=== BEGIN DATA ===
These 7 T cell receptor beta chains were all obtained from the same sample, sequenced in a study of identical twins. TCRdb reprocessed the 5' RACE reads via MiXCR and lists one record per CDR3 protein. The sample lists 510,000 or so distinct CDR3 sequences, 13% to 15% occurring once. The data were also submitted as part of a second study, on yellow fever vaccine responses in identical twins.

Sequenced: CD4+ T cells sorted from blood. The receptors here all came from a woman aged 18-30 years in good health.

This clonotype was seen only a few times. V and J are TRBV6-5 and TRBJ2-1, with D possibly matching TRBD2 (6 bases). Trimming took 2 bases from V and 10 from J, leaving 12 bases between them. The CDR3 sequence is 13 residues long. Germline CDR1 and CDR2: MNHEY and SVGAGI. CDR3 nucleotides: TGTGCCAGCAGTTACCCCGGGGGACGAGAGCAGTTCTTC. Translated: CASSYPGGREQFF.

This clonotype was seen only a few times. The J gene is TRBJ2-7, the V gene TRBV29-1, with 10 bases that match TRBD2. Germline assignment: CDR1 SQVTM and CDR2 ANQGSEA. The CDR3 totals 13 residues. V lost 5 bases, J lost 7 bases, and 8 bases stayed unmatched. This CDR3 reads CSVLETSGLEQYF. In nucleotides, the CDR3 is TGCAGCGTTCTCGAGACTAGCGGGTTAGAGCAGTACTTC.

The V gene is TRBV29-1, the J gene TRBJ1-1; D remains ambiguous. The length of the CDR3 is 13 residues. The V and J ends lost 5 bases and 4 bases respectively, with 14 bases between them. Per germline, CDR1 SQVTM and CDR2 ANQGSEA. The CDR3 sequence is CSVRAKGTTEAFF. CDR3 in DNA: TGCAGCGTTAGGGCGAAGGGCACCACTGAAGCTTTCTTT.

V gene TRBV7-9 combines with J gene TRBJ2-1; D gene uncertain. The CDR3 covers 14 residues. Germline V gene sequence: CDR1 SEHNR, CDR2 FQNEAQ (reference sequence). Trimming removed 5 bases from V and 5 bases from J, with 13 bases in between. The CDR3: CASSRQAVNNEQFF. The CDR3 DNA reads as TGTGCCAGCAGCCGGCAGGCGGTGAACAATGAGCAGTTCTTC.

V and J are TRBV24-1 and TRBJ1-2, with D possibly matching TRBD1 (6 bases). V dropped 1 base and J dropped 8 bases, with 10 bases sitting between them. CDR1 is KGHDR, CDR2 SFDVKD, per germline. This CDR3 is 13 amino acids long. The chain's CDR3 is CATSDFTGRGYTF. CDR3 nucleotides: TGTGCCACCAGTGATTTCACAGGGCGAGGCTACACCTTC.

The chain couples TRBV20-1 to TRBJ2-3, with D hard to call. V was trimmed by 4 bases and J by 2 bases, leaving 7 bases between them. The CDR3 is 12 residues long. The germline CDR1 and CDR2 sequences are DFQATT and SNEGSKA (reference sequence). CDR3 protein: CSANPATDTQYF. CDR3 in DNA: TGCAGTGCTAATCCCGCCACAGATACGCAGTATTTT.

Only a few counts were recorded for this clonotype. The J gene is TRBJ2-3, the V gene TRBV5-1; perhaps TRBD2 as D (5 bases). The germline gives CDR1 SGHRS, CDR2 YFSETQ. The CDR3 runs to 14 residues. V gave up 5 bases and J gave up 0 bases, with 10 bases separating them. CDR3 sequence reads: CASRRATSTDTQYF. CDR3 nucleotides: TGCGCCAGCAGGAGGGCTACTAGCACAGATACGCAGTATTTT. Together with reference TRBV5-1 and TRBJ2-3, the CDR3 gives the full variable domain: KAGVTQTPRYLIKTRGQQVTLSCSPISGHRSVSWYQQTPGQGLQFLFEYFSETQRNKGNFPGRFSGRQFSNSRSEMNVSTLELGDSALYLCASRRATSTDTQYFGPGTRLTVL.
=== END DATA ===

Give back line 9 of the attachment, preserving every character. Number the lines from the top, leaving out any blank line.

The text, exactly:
Only a few counts were recorded for this clonotype. The J gene is TRBJ2-3, the V gene TRBV5-1; perhaps TRBD2 as D (5 bases). The germline gives CDR1 SGHRS, CDR2 YFSETQ. The CDR3 runs to 14 residues. V gave up 5 bases and J gave up 0 bases, with 10 bases separating them. CDR3 sequence reads: CASRRATSTDTQYF. CDR3 nucleotides: TGCGCCAGCAGGAGGGCTACTAGCACAGATACGCAGTATTTT. Together with reference TRBV5-1 and TRBJ2-3, the CDR3 gives the full variable domain: KAGVTQTPRYLIKTRGQQVTLSCSPISGHRSVSWYQQTPGQGLQFLFEYFSETQRNKGNFPGRFSGRQFSNSRSEMNVSTLELGDSALYLCASRRATSTDTQYFGPGTRLTVL.